In recent years Husted has mailed absentee ballot applications to all 7 million registered voters and sent a card to residents who are eligible but not registered, reminding them to register and vote. Registration roll maintenance has been improved and led to more than 465,000 deceased voters being removed and more than 1.3 million duplicate registrations being resolved, according to the secretary of state’s office.

The purges, though, have been controversial, with groups charging that discrimination is involved in which records get removed.

The efforts to ensure the integrity of the voter lists is important, according to Husted. Voter fraud is rare but does occur, he said, and can influence an election result. A review of the 2012 presidential election by his office found 135 cases of possible voter fraud, 22 of which were referred to law enforcement. While the number is infinitesimal compared to the 5.6 million ballots cast, tight elections — including elections decided by a single vote — are not unusual in Ohio, data from Husted’s office shows.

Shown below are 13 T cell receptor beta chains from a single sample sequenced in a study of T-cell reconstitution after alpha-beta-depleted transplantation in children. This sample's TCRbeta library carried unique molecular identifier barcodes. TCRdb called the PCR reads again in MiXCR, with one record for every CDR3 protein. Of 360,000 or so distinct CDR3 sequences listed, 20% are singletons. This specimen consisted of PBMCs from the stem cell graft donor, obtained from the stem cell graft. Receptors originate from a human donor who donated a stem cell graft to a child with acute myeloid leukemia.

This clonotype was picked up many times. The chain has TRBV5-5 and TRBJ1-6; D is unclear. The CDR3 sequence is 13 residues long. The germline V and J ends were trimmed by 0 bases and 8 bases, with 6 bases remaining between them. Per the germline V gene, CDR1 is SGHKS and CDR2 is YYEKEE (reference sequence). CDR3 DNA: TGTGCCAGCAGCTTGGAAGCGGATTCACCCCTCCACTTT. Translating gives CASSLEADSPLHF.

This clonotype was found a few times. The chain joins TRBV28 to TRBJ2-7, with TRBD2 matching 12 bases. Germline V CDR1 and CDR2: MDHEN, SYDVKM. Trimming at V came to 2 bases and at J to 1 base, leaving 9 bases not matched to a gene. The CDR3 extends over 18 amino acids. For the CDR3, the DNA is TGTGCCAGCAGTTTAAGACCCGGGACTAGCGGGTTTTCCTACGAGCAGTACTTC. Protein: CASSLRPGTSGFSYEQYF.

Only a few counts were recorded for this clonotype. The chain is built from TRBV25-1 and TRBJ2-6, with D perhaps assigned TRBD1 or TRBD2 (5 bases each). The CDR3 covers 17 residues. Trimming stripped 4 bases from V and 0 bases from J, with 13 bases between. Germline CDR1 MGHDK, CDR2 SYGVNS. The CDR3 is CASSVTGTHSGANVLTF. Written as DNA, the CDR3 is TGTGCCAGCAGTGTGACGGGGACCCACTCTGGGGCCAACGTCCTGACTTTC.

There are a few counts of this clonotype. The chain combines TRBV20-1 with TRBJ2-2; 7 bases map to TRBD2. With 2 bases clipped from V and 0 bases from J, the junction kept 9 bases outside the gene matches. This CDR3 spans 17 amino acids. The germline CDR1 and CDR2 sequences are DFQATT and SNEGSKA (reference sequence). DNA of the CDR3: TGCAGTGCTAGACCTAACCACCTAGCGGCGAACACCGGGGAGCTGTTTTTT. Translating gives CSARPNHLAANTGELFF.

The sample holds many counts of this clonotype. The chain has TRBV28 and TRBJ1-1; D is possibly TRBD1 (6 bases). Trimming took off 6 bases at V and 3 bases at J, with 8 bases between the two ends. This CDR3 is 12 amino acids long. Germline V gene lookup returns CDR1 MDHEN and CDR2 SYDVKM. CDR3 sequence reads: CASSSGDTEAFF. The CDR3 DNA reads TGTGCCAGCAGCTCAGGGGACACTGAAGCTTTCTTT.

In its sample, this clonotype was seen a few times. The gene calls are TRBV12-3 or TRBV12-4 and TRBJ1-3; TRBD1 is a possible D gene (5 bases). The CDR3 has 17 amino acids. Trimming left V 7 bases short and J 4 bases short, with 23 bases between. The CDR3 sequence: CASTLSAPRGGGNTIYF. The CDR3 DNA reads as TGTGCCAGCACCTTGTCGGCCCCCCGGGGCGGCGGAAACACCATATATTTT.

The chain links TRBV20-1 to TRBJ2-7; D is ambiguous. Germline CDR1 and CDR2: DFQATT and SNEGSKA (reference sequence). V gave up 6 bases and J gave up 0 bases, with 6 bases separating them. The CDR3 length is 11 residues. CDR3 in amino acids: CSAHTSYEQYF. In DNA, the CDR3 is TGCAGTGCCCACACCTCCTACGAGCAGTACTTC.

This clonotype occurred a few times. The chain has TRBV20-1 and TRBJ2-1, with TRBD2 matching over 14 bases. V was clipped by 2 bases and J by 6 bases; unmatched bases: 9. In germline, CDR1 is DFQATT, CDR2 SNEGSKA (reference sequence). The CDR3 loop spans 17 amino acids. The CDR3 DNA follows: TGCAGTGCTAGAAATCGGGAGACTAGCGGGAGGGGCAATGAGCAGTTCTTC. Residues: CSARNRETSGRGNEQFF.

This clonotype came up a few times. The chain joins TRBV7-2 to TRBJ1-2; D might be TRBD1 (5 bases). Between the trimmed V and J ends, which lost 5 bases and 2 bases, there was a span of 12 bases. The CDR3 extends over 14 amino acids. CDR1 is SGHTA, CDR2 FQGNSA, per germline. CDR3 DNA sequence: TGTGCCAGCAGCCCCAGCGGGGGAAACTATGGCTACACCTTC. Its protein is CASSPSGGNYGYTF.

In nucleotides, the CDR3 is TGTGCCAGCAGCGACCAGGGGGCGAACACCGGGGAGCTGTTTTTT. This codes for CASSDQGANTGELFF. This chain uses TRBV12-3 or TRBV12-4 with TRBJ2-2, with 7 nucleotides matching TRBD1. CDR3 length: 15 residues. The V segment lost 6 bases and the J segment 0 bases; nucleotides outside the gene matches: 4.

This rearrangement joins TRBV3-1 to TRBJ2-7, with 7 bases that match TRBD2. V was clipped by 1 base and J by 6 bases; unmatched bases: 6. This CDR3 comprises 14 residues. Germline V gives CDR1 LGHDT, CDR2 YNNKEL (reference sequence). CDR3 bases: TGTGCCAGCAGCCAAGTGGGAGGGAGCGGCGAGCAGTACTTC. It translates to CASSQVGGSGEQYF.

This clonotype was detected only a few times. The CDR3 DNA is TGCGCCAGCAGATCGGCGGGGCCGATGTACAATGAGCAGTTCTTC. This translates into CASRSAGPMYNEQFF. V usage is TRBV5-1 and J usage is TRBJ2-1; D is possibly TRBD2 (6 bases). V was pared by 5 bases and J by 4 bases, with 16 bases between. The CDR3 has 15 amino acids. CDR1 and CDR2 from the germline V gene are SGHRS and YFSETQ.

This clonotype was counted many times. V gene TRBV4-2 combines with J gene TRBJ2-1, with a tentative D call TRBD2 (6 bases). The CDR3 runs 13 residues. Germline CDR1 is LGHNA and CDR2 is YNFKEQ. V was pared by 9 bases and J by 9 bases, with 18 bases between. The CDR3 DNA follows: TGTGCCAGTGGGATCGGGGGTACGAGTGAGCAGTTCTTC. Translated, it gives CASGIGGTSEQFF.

In the March 15 primary, 10 local races and issues were decided by a single vote, said Husted; since November 2013, 108 races have fallen into that category.

“There is no room for error when just one vote can make a difference,” Husted said.

‘Everything is rigged’

Outside the federal courthouse in Cincinnati Thursday, members of the Black Legislative Caucus spoke about overturning the two Ohio voter laws they say discriminate against minorities.

It’s a fight that will likely continue, and may reach a fever pitch in a year when the word “rigged” is routinely used by both sides to describe any number of declared injustices.

“Donald Trump seems to think everything is rigged and everything is a product of a conspiracy,” Uscinski said. “It should come as no surprise that he feels the same way about elections.”

Still, Trump’s suggestion that if loses it will be because of a rigged election result went too far in Uscinski’s opinion.

“Having a major party candidate call into question all of our voting institutions probably isn’t a good thing,” he said.